Outdoor living spaces are nothing new.
According to Casual Living and Apartment Therapy's 2013 Outdoor Decorating Survey, 55 percent of respondents have an outdoor room and 43 percent either want one or were in the process of creating one.
But the idea of families or a solitary figure kicking back on a tufted sofa in the great outdoors, propped up against implausibly weatherproof bouclé throw pillows in the glow of a lamp with a fabric shade -- that's fairly new.
The emergence of highly sophisticated accent pieces has evolved the outdoor-living concept. "We've been talking about outdoor rooms for 10 years, but I think consumers are finally grasping that they can really do a living room outside, with all the comfort and functionality they enjoy indoors. Accessories are a big part of that," says Laurie Jenkins, principal at Laurie Bell, a Sarasota, Fla.-based outdoor décor vendor. "They bring warmth to the whole look and individualize the space."
To complete the look of a newly created outdoor space or update an existing space on a budget, look to this season's delicate-looking yet durable accessories.
Thanks to improved textile chemistry, decorative pillows for outdoor use are as comfy as indoor pillows. At higher price points, "The fabrics are just getting more and more sophisticated, and the weaves are so much softer," Jenkins says.
Richly textured fabrics like jacquard, velvet and chenille are growing in popularity. Decorative elements such as metallic fibers, embroidery and trim make for a luxurious look and feel not previously seen on outdoor pillows. Trendy colors and patterns include aqua, teal, salmon, coral, geometrics, chevrons, exotic prints and custom monograms. In certain high-end collections, pale shades predominate seemingly as a dare, as today's high-performance fabrics repel stains and can be safely washed with bleach according to the manufacturer's directions.
Look for fade-resistant, solution-dyed fabrics and fast-drying filling material. Sunbrella and Outdura are two of the most recognized and reliable outdoor-fabric manufacturers, but be advised that "the fabric has become associated with the finished product, which it is not," says Jason Siesel, a vice president at Casual Cushion Corp. in Rock Hill, S.C. "You can have a pillow or cushion of lesser quality covered in Sunbrella."
Outdoor rugs have been sold for years to define dining and seating areas and soften the appearance of hardscapes, but today's pricier options also are soft underfoot. "They look and feel just like interior rugs except they're not going to mildew or break down," says Elaine Williamson, principal of Elaine Williamson Designs in Dallas.
Surya, Jaipur, Loloi and other makers of indoor rugs are bringing that level of quality to the outdoors. Oriental Weavers for the first time this spring offers licensed Tommy Bahama outdoor rugs in botanical and "coastal-inspired" designs that look right at home in the backyard. Other manufacturers, like Mad Mats, offer styles and patterns typically associated with the indoors including traditional Moroccan, Oriental and Turkish designs.
Some rugs come with a backing for durability and skid-resistance. Reversible rugs offer design flexibility and widely are available at every price point. Prices range from less than $100 on up to several thousand dollars for a rug that is soft even under bare feet yet can be cleaned with a brush and hose.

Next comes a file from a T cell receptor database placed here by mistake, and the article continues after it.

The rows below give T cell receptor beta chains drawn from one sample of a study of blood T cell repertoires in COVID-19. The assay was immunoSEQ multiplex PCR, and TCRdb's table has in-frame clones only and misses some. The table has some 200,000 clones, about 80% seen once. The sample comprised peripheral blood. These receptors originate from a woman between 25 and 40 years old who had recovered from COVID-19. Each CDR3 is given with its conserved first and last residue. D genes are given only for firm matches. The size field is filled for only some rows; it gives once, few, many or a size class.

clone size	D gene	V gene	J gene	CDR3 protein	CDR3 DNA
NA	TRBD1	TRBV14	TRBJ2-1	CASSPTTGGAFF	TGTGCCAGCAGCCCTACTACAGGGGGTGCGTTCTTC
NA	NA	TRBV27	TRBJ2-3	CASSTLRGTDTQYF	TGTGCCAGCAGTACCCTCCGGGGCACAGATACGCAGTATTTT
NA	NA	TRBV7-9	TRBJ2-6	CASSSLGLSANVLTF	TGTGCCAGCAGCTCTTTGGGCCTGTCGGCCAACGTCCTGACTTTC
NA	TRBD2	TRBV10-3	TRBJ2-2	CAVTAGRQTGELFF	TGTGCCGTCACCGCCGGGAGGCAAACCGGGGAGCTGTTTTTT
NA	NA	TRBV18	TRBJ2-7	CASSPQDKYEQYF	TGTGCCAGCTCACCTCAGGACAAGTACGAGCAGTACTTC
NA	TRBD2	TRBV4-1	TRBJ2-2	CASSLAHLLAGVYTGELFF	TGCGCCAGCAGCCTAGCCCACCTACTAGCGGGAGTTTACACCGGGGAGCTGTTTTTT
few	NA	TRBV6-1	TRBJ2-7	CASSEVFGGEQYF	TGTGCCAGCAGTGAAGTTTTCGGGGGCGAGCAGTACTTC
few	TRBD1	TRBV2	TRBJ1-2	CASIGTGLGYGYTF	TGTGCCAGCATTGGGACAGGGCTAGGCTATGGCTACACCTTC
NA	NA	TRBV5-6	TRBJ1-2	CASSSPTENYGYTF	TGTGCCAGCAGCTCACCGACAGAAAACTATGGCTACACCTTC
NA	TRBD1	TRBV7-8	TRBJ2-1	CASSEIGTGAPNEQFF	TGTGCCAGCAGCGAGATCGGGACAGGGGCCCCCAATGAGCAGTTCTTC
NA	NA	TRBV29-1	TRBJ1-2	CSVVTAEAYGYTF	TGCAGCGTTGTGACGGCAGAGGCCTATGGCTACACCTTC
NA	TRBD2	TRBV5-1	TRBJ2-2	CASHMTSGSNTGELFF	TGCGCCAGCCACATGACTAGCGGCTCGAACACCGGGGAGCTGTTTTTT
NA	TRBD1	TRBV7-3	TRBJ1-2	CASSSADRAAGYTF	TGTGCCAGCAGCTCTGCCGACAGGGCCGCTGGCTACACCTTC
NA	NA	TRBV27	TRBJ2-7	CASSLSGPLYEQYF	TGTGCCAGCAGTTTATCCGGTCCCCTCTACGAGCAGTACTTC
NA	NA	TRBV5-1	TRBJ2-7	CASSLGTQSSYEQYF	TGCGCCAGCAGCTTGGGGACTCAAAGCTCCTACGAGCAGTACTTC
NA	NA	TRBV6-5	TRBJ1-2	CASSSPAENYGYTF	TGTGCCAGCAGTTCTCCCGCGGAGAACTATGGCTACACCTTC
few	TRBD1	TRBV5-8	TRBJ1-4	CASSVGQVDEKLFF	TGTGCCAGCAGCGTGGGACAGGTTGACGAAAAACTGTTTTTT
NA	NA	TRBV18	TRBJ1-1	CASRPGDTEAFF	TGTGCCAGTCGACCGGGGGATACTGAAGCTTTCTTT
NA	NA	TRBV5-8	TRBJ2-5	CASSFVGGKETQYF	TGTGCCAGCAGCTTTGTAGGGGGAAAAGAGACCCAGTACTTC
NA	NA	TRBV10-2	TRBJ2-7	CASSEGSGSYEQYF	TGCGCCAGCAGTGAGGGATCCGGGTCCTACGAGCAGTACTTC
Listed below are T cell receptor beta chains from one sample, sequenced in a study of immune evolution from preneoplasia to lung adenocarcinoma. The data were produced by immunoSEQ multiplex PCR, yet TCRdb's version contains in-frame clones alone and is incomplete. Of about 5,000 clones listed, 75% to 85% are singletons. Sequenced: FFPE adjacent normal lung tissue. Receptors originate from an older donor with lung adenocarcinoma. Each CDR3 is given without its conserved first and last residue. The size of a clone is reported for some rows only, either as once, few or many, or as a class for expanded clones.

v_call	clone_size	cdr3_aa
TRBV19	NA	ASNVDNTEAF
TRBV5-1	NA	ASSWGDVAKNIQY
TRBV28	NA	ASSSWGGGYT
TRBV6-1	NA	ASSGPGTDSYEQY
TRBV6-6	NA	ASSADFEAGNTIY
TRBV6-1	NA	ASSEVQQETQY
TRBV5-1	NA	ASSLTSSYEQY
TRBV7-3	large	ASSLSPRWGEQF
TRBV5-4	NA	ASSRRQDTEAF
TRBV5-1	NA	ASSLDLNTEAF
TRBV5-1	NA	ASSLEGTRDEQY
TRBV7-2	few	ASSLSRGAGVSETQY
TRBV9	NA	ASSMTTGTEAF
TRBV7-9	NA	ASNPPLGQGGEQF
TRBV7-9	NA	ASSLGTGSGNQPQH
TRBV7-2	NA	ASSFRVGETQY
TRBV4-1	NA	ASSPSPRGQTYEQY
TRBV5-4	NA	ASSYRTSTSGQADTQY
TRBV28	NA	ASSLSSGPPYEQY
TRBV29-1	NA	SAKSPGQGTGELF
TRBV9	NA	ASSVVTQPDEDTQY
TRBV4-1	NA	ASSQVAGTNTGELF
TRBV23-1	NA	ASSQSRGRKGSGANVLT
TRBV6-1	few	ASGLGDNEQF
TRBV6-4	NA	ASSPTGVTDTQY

Poufs and Ottomans
When the outdoor-living craze intensified 10 years ago, Laurie Bell began offering all-weather ottomans for increased comfort and additional seating. "The whole idea is to provide flexibility," Jenkins says, so make sure the ottoman is sturdy enough to stay put when in use yet lightweight enough to move around as needed.
Hers have removable slipcovers for washing and are designed for use as a side table and seat as well as a footrest. "They sit up off the ground so the fabric's not in standing water" following a heavy rain, Jenkins says.
By contrast, today's wildly popular poufs sit flush to the ground and, depending on their shape and construction, "you can't really set a tray on them," Jenkins says.
Poufs have their place, though. They're great for extra seating, easy to move around and stow, and are less expensive than ottomans. The trend is toward global flare, with ikat, kilim and suzani patterns proving to be big sellers alongside repeating geometric patterns and bold solids.
Wall Art and Lighting
This year many companies have introduced weather-resistant wall art that looks like painted canvas yet stands up to the elements. With so many new options on the market, "It's time not to hang terra cotta sundials anymore," Williamson says.
"You can make the fence look like a wall. I'm not suggesting you make it like a gallery," she adds, "but one piece of art or a grouping of art can create a focal point" as well as a personal touch.
Especially in sunny climates, "You will get a slight bit of fading over time," Williamson says.
Be advised that certain outdoor wall art, including Surya's new collection featuring outdoorsy motifs like maps and beach scenes, are suitable for covered outdoor spaces as opposed to full exposure.
Table and floor lamps with molded or fabric shades have come a long way, as well. Shoppers should look for UL approval for outdoor and wet use. Besides electrical safety, "The most important consideration is the weight," Williamson says, "so the lamp doesn't tip over in the wind."